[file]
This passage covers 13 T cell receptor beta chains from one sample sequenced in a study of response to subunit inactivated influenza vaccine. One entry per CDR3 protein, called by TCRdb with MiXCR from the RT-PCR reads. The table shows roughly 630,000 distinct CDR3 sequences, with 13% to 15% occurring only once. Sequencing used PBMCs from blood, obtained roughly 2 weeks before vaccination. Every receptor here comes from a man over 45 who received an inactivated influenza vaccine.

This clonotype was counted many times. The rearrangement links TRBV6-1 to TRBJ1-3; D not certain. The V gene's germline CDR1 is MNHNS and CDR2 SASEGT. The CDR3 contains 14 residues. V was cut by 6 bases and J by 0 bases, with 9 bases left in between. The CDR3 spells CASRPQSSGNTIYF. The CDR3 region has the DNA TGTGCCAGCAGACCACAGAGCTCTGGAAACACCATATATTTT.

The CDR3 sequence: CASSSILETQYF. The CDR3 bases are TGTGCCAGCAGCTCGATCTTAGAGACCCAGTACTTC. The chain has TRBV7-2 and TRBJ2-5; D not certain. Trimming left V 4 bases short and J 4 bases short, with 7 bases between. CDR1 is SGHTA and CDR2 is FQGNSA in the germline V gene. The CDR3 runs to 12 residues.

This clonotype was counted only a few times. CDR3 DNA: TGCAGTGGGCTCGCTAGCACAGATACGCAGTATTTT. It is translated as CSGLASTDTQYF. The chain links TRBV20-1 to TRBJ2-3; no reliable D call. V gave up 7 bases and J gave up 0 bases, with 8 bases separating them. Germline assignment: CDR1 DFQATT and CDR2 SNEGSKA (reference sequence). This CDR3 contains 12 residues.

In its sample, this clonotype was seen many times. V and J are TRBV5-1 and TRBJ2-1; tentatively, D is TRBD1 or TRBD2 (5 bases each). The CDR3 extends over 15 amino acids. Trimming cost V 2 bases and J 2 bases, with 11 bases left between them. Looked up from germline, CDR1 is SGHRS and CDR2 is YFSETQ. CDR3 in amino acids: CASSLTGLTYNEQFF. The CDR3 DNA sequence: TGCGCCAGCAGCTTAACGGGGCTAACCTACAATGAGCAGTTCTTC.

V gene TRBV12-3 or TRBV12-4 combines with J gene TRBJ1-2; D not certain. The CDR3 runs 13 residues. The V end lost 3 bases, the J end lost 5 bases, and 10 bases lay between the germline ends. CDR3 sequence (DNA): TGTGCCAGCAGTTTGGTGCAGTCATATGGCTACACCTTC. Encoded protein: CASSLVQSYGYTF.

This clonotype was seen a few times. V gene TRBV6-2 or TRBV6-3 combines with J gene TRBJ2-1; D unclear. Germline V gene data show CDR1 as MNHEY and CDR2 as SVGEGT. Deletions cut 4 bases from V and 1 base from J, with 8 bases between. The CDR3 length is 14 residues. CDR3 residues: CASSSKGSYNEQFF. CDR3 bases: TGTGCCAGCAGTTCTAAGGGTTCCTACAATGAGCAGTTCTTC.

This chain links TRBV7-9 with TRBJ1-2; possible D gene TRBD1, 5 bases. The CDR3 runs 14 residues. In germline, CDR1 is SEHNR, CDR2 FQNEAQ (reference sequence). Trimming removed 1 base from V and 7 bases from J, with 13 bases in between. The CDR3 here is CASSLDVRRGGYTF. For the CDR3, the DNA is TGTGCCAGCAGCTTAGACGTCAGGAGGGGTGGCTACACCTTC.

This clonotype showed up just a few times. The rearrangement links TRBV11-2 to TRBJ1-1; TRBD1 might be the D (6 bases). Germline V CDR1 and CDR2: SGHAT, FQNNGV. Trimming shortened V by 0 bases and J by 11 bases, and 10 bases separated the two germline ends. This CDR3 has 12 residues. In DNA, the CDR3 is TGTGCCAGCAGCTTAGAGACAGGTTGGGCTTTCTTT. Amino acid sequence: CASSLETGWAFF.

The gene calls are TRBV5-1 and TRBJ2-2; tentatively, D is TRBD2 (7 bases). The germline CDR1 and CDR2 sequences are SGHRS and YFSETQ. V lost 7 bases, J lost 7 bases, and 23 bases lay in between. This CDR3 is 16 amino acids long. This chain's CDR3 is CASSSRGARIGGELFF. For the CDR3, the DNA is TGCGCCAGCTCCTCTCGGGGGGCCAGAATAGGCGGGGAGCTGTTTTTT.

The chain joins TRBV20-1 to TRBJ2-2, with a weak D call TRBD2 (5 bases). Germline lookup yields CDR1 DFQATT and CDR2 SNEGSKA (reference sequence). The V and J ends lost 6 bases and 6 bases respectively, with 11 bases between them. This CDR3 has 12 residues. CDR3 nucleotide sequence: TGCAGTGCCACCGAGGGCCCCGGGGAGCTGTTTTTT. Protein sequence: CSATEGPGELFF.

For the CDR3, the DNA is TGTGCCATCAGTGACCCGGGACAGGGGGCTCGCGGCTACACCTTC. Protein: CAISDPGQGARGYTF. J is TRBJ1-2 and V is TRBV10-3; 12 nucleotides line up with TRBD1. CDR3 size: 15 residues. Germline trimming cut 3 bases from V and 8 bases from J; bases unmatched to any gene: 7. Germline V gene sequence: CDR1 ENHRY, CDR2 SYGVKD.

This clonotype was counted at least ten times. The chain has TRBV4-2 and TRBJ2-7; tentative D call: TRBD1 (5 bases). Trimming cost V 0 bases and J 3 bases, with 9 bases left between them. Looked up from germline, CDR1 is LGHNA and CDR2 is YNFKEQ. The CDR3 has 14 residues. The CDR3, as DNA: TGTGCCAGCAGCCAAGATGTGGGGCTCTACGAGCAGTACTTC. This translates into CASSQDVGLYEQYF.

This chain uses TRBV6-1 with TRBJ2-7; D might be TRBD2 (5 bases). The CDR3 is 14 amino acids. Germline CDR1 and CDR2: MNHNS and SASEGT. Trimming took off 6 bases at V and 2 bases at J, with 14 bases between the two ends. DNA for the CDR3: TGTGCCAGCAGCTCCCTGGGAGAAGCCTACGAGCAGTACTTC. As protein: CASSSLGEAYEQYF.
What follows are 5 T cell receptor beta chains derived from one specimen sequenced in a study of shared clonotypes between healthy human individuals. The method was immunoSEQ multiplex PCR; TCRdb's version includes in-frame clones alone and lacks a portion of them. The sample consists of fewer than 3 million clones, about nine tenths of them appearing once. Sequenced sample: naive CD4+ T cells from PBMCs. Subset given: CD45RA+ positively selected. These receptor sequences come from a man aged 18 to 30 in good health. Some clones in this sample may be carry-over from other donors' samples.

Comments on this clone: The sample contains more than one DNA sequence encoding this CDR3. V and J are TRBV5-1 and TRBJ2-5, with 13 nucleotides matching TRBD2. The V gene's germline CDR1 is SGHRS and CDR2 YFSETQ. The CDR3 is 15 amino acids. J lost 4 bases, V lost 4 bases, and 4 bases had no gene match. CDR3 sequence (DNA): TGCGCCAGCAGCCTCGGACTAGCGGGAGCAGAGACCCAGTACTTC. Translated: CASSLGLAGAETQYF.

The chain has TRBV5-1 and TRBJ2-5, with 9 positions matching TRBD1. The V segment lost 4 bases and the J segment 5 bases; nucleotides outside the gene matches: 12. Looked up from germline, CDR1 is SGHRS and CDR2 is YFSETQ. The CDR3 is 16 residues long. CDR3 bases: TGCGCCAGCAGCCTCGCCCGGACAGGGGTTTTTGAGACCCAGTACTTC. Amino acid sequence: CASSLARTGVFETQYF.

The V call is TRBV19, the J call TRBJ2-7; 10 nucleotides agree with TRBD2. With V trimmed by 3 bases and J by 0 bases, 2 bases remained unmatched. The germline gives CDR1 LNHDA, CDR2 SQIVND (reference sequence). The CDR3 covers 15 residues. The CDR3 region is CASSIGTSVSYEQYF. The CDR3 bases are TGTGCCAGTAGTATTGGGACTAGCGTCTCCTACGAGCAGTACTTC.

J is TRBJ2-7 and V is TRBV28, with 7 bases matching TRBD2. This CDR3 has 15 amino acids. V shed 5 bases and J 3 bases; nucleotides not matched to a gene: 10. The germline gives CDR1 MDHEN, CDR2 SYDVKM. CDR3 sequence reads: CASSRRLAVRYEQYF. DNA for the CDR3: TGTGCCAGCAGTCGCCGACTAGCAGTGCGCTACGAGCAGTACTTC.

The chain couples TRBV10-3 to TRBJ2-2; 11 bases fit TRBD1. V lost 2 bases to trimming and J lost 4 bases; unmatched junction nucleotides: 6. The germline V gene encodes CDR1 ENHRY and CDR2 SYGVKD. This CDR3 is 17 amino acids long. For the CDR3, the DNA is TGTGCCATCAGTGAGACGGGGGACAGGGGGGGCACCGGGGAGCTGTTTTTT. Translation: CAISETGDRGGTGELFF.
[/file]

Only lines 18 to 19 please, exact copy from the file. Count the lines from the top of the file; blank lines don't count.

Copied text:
The V call is TRBV19, the J call TRBJ2-7; 10 nucleotides agree with TRBD2. With V trimmed by 3 bases and J by 0 bases, 2 bases remained unmatched. The germline gives CDR1 LNHDA, CDR2 SQIVND (reference sequence). The CDR3 covers 15 residues. The CDR3 region is CASSIGTSVSYEQYF. The CDR3 bases are TGTGCCAGTAGTATTGGGACTAGCGTCTCCTACGAGCAGTACTTC.

J is TRBJ2-7 and V is TRBV28, with 7 bases matching TRBD2. This CDR3 has 15 amino acids. V shed 5 bases and J 3 bases; nucleotides not matched to a gene: 10. The germline gives CDR1 MDHEN, CDR2 SYDVKM. CDR3 sequence reads: CASSRRLAVRYEQYF. DNA for the CDR3: TGTGCCAGCAGTCGCCGACTAGCAGTGCGCTACGAGCAGTACTTC.